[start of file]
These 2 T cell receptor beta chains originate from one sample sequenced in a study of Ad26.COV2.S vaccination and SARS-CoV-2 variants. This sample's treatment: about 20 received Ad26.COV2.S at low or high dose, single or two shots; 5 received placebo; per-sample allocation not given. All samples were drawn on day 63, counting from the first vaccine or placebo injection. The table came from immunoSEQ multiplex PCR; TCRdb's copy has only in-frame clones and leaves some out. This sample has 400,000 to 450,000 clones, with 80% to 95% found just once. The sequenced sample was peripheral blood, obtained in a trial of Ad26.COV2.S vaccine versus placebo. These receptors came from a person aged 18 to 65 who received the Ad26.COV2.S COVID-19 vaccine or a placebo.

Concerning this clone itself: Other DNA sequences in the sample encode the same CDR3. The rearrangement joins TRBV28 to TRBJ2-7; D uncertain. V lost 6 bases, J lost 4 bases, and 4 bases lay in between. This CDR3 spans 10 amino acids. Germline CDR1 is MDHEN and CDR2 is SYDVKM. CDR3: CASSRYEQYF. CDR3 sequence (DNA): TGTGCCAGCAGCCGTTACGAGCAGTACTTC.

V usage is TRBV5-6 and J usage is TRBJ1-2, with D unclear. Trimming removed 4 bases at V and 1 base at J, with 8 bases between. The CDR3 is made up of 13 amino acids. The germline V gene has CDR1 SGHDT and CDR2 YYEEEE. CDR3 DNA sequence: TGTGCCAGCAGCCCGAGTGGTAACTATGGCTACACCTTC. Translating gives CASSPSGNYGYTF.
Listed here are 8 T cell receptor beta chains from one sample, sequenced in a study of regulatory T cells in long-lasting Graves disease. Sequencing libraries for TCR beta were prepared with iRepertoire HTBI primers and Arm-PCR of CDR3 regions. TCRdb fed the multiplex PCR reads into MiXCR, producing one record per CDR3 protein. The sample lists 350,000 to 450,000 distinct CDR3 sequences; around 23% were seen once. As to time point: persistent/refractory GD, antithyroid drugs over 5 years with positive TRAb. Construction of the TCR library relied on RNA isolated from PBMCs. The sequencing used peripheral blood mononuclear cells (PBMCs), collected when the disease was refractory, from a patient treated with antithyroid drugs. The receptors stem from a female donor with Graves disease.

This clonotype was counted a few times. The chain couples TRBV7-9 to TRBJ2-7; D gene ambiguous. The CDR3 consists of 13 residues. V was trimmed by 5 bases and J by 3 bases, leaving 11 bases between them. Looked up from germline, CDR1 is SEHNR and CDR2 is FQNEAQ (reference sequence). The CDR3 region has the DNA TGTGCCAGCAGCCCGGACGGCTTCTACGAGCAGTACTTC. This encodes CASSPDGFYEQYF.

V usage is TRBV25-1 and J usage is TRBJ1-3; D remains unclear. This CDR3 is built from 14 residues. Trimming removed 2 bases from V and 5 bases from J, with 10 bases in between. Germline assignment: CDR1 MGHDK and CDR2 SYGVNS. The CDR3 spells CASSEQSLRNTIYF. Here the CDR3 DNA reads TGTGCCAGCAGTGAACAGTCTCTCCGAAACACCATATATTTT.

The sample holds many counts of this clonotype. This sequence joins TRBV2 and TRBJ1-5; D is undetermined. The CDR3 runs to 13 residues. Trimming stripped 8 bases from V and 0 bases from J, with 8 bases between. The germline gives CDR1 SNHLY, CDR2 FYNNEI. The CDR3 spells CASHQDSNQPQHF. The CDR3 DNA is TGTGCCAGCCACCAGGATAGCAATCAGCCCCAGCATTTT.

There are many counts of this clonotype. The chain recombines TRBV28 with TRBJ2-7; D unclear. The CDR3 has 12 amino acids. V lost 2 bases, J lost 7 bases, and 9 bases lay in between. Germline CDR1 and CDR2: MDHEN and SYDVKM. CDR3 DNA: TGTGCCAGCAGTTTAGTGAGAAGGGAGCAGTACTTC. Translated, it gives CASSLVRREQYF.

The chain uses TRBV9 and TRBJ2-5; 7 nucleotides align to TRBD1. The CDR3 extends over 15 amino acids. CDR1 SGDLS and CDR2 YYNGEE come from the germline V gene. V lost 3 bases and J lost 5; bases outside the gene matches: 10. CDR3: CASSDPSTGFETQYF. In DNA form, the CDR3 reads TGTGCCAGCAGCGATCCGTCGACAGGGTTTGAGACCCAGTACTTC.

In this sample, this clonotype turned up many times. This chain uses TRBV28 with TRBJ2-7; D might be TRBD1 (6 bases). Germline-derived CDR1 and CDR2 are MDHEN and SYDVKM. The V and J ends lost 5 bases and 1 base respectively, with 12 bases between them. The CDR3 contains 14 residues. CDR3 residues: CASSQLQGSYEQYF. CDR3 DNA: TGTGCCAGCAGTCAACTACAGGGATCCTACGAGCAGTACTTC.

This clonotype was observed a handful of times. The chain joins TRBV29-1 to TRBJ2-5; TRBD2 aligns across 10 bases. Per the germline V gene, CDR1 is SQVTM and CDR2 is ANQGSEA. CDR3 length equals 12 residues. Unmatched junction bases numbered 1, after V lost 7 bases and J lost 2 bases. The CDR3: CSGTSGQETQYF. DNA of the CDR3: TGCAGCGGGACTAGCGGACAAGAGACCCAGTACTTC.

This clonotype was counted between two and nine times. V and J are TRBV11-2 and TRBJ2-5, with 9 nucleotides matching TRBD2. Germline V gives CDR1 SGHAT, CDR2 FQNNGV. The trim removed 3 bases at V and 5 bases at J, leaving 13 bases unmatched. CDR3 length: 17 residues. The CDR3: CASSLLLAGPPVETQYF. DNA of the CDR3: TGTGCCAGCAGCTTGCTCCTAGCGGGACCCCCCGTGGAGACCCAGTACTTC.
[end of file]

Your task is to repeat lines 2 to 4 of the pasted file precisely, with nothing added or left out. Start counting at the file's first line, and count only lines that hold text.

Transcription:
Concerning this clone itself: Other DNA sequences in the sample encode the same CDR3. The rearrangement joins TRBV28 to TRBJ2-7; D uncertain. V lost 6 bases, J lost 4 bases, and 4 bases lay in between. This CDR3 spans 10 amino acids. Germline CDR1 is MDHEN and CDR2 is SYDVKM. CDR3: CASSRYEQYF. CDR3 sequence (DNA): TGTGCCAGCAGCCGTTACGAGCAGTACTTC.

V usage is TRBV5-6 and J usage is TRBJ1-2, with D unclear. Trimming removed 4 bases at V and 1 base at J, with 8 bases between. The CDR3 is made up of 13 amino acids. The germline V gene has CDR1 SGHDT and CDR2 YYEEEE. CDR3 DNA sequence: TGTGCCAGCAGCCCGAGTGGTAACTATGGCTACACCTTC. Translating gives CASSPSGNYGYTF.
Listed here are 8 T cell receptor beta chains from one sample, sequenced in a study of regulatory T cells in long-lasting Graves disease. Sequencing libraries for TCR beta were prepared with iRepertoire HTBI primers and Arm-PCR of CDR3 regions. TCRdb fed the multiplex PCR reads into MiXCR, producing one record per CDR3 protein. The sample lists 350,000 to 450,000 distinct CDR3 sequences; around 23% were seen once. As to time point: persistent/refractory GD, antithyroid drugs over 5 years with positive TRAb. Construction of the TCR library relied on RNA isolated from PBMCs. The sequencing used peripheral blood mononuclear cells (PBMCs), collected when the disease was refractory, from a patient treated with antithyroid drugs. The receptors stem from a female donor with Graves disease.